Dow's sponsorship for London Olympics sparks outrage

Dow's sponsorship for London Olympics sparks outrage

Dow's sponsorship for London Olympics sparks outrage

The London Organising Committee of the Olympic Games has announced that Dow Chemical would fund a "spectacular" seven million pounds artwork "wrap" around the stadium throughout next year's Games, the reported.

The decision has outraged campaigners fighting for up to 5,000 people who died in devastating chemical leak in Bhopal in 1984, the report said.

Dow Chemical bought Union Carbide Corporation, whose former Indian subsidiary ran the doomed plant, in 2001.

The company, embroiled in a compensation wrangle over Bhopal, said the USD 470 million compensation settlement reached by Union Carbide in 1989 was final. On average the families of those who died received roughly 1,400 pounds.

It has insisted it is not liable and has refused to pay more or to clear toxic waste from the site.

Slamming the company, victims' campaigners say children are still being born maimed because of poisons that continue to pollute the city's groundwater. They are backing a number of criminal and civil court cases against Union Carbide.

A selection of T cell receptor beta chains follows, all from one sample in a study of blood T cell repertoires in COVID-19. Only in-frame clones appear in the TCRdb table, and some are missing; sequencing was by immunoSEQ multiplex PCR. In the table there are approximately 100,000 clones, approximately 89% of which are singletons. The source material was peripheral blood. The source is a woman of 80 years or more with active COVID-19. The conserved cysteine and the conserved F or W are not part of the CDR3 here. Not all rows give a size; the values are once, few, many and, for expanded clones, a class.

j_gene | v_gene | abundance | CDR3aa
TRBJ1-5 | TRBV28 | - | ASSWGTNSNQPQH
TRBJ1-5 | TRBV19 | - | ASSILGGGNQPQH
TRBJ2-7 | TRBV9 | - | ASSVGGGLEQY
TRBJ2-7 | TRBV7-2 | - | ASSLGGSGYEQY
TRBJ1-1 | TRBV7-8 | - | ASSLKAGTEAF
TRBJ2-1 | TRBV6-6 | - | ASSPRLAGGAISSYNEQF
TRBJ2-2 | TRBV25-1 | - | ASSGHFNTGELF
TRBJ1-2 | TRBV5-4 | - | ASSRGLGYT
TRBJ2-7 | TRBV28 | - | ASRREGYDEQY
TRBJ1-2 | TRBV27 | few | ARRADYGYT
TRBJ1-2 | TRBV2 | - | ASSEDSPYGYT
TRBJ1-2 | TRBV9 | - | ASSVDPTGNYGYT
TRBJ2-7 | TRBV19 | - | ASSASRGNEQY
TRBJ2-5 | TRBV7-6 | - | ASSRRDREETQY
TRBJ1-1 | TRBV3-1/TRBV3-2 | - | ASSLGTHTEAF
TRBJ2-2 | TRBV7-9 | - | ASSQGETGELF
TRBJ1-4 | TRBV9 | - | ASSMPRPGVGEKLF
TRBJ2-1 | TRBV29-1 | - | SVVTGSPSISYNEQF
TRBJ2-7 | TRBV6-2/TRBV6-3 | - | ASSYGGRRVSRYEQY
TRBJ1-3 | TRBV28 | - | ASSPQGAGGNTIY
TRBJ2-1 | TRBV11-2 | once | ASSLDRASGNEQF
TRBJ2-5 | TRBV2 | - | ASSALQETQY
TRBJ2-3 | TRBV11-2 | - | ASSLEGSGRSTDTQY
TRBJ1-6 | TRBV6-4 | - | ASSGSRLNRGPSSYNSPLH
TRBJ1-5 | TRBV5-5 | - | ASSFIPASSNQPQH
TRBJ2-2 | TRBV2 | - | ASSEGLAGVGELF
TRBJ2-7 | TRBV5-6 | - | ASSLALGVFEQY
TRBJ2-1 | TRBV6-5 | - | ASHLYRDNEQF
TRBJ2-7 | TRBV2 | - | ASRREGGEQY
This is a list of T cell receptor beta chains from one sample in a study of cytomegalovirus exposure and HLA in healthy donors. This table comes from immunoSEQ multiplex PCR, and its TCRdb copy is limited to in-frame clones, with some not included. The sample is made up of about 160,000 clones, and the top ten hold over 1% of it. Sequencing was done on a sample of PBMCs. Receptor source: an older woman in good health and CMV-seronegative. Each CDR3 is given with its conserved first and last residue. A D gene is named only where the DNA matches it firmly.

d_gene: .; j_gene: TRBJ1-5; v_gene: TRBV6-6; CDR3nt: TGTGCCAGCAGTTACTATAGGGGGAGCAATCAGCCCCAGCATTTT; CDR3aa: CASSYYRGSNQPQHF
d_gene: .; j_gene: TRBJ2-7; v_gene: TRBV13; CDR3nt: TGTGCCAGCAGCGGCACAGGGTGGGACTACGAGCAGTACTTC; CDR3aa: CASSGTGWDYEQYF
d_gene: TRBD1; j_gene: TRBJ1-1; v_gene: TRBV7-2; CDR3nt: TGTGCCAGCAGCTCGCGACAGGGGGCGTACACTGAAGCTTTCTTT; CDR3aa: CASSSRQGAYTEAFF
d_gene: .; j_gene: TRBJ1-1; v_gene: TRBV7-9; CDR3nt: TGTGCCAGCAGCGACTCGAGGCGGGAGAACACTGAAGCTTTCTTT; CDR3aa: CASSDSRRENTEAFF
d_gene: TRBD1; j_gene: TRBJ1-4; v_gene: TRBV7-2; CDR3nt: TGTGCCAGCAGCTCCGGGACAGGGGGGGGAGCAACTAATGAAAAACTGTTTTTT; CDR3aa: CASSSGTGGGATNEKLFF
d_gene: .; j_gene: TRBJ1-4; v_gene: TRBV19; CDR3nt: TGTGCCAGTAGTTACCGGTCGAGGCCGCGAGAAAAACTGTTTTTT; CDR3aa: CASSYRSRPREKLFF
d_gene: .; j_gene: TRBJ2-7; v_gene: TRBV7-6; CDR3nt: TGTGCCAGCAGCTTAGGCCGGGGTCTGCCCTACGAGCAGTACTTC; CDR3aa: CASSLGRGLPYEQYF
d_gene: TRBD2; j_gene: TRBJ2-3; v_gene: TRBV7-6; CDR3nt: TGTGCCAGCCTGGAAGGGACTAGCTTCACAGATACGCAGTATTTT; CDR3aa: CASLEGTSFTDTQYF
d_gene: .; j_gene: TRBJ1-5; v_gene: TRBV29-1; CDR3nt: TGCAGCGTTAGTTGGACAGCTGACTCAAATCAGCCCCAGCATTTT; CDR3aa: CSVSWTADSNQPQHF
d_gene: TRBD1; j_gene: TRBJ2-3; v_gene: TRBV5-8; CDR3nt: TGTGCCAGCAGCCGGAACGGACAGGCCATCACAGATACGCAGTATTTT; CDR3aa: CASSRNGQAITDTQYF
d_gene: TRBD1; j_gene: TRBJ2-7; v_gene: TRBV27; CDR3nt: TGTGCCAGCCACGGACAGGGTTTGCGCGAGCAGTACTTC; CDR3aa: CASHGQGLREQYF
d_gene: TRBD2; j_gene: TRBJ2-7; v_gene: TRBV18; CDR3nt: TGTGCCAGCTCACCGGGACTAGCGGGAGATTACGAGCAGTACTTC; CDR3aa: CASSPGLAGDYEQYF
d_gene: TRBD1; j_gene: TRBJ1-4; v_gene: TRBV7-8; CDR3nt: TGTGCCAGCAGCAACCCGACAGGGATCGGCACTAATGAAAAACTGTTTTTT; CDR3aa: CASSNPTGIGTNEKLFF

"Our terrible legacy is by no means over. Our children are still suffering," the report quoted them as saying.

They are also urging widespread protests, including a "Bhopal Olympics" involving disabled children.

The International Campaign for Justice in Bhopal urged Prime Minister Manmohan Singh to make a formal complaint to his British counterpart David Cameron.

"By dealing with a corporation like Dow, which has the blood of Bhopal on its hands, the reputation of the London Games and its legacy will be tarnished," Spokeswoman Rachna Dhingra said. Dhingra accused Dow, which also produced the Agent Orange chemical used to devastating effect by the US during the Vietnam War, of being guilty of "corporate and moral neglect", the report said.

Dow's UK boss Keith Wiggins last week admitted his industry had been responsible for "awful legacies" but said it was now time to concentrate on the good that chemicals can do.

Arundhati Muthu, Greenpeace spokesman, described the London 2012 move as "offensive"

"This crass attempt by Dow to detoxify their brand won’t wash with the thousands of victims of the Bhopal disaster, nor ordinary Londoners," Muthu said.

London Olympic chief Lord Sebastian Coe declined to comment, but London 2012 bosses said Dow was a major sponsor of the International Olympic Committee long before last week's decision. They refused to say whether they had discussed the issue of Bhopal, the report added.